Pottery from sea floor archaeology provide hints about settlement life before inundation.

Photos of ceramics, and article interpretation by Robert Kokenyesi, Ceramic Artist, Beachfront Pottery, Godfrey, IL, 62035, USA.  If you enjoyed this post, then give me a “like” on my Facebook page.      There is additional information about Beachfront Pottery on my web site.

The Published News Article

 

Maritime Archaeologists Find Bronze Age Settlement under Black Sea’s Seabed off Bulgaria’s Coast – Archaeology in Bulgaria

The Black Sea MAP underwater archaeology project, which has discovered some 60 well-preserved ships from the past 2,500 year on the bottom of the Black Sea, has also found and explored an Early Bronze Age settlement off Bulgaria’s coast underneath…

There are several sunken cities or other settlements where underwater explorations have uncovered cultural artifacts, including ceramics.  The ceramic items help to date the site, and assist in reconstructing how people lived in those settlements. In this article the inundated settlement is in the Black Sea in Bulgaria.  The treasures that the oceans hold are endless.

 

Beachfront Pottery Pieces

Can you imagine what artifacts would be found if a 27th century archaeological exploration is carried out on a settlement from the 25th century?  They would find, of course, among others, ceramic pieces typical of that era.  The Beachfront Pottery creations in the “Seafloor archaeology ca. 25th century” series bring to us the pots and bowls made by 25th century villagers, before their villages were inundated by a natural disaster.  These ceramic items appear to have been rescued fragments of even earlier pieces, because the pottery-making skill set largely disappeared by the 25th century,  The pottery fragments are held together by various metal structures in order to make at least a minimally functional object out of the fragments.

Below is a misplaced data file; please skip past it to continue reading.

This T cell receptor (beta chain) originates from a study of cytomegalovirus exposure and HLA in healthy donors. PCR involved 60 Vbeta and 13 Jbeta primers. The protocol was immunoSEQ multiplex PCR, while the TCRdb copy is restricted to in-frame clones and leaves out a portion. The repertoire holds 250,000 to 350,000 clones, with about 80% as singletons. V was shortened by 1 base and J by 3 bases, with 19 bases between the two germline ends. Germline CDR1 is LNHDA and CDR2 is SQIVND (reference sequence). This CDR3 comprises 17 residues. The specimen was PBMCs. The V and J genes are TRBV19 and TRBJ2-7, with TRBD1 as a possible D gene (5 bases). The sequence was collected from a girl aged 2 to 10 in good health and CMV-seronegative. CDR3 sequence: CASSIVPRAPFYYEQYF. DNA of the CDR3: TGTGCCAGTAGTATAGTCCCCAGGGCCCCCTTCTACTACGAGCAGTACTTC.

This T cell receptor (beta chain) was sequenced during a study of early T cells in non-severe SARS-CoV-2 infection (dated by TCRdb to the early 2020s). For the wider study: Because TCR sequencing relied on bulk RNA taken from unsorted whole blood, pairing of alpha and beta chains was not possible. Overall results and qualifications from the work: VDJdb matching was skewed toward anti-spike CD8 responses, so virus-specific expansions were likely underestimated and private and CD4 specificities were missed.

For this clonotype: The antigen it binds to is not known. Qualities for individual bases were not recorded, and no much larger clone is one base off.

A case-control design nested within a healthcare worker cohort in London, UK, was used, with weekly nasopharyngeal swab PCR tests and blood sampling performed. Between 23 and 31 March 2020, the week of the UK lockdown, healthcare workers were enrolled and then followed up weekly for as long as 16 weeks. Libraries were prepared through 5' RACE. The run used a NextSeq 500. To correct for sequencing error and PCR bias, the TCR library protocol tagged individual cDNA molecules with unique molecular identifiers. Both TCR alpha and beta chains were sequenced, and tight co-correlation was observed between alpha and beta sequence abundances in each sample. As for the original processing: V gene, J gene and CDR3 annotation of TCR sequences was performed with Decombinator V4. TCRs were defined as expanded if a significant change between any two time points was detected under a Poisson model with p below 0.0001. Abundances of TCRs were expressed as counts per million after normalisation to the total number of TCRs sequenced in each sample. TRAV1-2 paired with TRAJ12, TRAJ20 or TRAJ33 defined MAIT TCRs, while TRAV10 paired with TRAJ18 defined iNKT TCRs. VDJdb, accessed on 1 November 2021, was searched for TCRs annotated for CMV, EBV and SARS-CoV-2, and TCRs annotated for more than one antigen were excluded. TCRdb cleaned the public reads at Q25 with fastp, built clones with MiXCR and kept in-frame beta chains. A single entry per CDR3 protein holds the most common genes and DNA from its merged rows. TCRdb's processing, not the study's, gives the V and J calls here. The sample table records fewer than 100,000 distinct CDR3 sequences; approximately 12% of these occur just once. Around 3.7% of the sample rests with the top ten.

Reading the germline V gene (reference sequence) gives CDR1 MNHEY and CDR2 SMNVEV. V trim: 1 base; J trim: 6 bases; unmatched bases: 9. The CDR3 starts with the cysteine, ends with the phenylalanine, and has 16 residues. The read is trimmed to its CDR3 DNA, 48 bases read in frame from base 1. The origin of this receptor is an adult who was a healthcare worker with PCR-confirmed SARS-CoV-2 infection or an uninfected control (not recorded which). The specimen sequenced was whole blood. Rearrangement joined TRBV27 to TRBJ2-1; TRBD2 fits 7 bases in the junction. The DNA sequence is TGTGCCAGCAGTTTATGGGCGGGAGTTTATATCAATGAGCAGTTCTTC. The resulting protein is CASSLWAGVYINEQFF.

“Seafloor Archaeology Teapot I ca. 25th century” by Robert Kokenyesi, Godfrey, IL

“Seafloor Archaeology Teapot II ca. 25th century” by Robert Kokenyesi, Godfrey, IL

 

In these teapots a series of nails holding the fragments together.

 

“Seafloor Archaeology Bowl I ca. 25th century” by Robert Kokenyesi, Godfrey, IL

 

Here bolts holding the ceramic fragments together

 

 

 

 

 

 

 

Inspiration for Future Ceramic Pieces

Future pieces in the “Seafloor Archaeology ca. 25th century” series will explore the use of various metal objects such as bicycle chain, rotors of electric motors, camshafts.. Using non-metal objects can open brand new ground in this series.

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